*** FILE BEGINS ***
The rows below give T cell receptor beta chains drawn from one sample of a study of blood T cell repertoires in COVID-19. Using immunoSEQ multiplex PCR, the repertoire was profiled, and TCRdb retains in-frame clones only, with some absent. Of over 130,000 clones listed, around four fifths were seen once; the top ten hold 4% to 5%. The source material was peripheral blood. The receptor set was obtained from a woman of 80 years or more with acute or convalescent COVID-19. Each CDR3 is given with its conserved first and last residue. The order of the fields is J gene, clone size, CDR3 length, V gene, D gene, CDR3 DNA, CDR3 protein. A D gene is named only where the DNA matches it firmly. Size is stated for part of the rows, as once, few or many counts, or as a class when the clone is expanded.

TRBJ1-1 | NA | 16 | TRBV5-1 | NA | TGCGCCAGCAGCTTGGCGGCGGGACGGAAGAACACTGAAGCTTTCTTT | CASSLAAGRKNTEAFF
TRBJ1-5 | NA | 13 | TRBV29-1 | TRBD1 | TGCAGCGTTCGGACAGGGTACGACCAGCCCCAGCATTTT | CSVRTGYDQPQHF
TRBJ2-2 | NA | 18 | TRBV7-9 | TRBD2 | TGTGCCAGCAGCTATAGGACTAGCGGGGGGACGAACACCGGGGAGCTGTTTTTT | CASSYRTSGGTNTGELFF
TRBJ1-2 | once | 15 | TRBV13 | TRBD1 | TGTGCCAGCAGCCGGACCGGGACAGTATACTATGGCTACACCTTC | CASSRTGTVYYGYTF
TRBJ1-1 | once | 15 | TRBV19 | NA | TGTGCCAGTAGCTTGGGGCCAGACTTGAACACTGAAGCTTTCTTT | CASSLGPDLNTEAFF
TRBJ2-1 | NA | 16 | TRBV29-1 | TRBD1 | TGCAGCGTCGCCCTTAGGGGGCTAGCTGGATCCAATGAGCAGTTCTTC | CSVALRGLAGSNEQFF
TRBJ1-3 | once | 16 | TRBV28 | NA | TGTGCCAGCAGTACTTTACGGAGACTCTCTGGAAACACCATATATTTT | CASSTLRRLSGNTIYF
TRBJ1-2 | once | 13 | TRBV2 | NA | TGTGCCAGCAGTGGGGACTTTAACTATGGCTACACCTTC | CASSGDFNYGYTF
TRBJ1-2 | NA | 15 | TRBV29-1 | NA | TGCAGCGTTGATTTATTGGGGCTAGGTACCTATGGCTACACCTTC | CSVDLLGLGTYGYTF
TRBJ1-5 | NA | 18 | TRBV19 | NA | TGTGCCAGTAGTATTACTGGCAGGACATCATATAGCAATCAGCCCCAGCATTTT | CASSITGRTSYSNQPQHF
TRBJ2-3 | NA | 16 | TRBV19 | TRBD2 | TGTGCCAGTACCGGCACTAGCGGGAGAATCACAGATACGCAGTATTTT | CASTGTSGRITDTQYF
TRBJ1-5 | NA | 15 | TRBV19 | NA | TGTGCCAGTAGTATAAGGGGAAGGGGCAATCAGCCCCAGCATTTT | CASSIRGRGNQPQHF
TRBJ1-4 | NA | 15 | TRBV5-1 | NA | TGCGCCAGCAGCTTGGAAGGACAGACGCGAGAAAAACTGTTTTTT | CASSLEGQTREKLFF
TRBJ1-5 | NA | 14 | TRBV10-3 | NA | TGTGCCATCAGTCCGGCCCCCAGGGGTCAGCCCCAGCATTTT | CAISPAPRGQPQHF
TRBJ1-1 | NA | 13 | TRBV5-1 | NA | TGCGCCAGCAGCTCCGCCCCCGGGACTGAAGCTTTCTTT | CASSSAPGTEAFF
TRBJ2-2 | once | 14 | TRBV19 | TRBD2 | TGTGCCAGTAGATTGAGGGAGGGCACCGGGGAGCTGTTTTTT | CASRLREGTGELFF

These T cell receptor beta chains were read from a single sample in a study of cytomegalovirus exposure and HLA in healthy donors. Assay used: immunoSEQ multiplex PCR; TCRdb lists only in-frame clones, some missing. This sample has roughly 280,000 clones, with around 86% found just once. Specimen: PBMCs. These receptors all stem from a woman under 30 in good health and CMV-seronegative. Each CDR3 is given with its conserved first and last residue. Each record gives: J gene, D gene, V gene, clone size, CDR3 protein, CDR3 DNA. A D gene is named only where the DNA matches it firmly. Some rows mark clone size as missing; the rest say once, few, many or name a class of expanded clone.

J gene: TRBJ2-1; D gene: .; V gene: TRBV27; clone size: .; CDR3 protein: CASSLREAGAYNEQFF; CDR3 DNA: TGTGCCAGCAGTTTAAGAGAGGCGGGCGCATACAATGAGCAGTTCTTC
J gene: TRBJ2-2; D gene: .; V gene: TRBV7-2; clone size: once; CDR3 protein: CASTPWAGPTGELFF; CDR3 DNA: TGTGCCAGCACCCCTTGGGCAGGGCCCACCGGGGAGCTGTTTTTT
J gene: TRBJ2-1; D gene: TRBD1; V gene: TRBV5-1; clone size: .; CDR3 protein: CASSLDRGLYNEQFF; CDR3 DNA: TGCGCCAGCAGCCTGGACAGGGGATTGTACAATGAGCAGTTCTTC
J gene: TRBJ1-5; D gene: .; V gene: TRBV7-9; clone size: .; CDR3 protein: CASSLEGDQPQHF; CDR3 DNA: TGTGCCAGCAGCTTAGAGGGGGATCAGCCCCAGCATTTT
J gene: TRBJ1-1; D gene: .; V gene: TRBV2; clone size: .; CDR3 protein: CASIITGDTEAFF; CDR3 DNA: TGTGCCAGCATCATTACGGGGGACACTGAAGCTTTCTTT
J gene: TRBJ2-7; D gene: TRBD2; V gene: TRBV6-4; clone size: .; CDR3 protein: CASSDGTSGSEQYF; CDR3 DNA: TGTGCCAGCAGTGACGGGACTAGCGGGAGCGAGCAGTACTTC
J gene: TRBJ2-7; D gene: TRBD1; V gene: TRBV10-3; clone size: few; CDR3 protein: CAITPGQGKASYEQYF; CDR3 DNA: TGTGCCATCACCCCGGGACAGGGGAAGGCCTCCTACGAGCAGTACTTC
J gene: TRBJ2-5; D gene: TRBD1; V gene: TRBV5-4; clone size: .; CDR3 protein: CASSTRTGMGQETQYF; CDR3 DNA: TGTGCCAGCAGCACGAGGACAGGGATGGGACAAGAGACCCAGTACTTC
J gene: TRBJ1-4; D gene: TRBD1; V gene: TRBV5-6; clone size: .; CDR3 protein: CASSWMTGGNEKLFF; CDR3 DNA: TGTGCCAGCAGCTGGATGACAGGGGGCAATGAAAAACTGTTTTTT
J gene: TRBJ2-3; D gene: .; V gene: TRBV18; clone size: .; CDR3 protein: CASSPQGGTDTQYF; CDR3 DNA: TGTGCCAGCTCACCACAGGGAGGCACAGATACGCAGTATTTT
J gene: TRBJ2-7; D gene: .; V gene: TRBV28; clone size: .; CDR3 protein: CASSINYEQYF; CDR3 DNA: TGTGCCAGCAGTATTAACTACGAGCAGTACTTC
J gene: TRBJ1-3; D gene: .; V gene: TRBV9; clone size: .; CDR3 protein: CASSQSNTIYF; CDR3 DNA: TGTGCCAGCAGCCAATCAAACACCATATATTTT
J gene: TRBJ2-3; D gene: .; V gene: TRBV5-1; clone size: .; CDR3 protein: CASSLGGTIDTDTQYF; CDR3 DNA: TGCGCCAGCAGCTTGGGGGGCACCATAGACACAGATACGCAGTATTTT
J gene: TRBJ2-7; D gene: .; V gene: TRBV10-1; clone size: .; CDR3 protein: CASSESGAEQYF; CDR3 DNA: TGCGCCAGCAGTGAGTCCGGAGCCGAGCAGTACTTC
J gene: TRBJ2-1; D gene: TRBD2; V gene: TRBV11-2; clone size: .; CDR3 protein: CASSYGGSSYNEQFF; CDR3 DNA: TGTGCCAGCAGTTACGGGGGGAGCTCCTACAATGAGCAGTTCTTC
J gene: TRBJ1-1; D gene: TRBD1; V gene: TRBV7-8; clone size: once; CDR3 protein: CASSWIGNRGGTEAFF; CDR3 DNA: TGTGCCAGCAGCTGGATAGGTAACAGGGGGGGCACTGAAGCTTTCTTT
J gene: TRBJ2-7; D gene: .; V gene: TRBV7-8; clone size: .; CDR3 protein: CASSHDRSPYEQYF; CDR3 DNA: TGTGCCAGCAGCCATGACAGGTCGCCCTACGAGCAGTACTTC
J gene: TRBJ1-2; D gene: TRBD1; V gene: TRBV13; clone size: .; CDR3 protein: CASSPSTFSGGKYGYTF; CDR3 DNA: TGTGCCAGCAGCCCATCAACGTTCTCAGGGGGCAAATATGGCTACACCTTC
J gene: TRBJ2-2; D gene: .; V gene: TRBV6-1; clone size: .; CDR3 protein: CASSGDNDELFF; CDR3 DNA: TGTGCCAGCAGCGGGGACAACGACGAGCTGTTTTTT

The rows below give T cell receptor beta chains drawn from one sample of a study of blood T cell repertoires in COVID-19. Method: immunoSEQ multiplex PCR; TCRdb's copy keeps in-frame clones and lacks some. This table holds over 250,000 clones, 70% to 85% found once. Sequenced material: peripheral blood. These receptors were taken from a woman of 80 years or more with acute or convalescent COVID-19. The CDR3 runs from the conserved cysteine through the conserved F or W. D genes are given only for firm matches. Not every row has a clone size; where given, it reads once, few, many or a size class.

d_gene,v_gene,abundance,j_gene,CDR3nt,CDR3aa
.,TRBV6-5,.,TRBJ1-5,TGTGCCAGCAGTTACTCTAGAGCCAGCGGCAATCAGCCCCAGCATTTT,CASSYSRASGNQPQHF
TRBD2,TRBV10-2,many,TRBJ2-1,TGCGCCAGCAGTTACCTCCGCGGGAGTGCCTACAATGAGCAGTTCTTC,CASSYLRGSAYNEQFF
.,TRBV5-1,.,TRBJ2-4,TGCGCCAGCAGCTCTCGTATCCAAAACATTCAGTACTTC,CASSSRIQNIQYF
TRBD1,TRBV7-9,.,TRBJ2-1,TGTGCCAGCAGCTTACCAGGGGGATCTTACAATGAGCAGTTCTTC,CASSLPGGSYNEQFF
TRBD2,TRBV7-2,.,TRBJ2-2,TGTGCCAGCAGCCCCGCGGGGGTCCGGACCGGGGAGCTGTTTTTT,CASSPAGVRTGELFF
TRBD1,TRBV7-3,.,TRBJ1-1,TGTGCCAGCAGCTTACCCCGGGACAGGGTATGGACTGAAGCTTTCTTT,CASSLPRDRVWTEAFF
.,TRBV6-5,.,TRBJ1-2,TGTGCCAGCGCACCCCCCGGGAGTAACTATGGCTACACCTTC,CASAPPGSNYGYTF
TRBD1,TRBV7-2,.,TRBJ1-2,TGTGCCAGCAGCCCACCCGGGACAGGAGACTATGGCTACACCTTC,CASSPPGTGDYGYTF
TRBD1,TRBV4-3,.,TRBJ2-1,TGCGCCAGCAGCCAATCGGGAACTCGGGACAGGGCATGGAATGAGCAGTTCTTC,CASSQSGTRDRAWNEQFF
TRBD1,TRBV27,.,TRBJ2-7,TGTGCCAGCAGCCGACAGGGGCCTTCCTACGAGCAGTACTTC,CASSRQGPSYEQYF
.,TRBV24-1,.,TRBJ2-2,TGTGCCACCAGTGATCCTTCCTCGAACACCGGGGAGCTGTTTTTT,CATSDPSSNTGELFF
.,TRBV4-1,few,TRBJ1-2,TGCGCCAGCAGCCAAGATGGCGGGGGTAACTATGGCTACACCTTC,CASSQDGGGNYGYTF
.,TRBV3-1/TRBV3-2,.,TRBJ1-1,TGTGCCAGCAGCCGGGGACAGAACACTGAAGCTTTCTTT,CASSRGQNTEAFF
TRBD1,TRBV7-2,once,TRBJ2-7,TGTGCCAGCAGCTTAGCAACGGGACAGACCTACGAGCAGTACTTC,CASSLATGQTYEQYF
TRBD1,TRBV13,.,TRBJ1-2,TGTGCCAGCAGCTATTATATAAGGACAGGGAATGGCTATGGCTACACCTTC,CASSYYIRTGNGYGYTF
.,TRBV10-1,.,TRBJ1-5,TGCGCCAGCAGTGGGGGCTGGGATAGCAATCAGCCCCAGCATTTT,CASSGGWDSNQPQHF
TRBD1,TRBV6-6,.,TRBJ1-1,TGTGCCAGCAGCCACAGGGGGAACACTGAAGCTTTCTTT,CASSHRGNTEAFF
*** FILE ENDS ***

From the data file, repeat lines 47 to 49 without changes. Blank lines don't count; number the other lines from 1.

TRBD1,TRBV7-2,.,TRBJ1-2,TGTGCCAGCAGCCCACCCGGGACAGGAGACTATGGCTACACCTTC,CASSPPGTGDYGYTF
TRBD1,TRBV4-3,.,TRBJ2-1,TGCGCCAGCAGCCAATCGGGAACTCGGGACAGGGCATGGAATGAGCAGTTCTTC,CASSQSGTRDRAWNEQFF
TRBD1,TRBV27,.,TRBJ2-7,TGTGCCAGCAGCCGACAGGGGCCTTCCTACGAGCAGTACTTC,CASSRQGPSYEQYF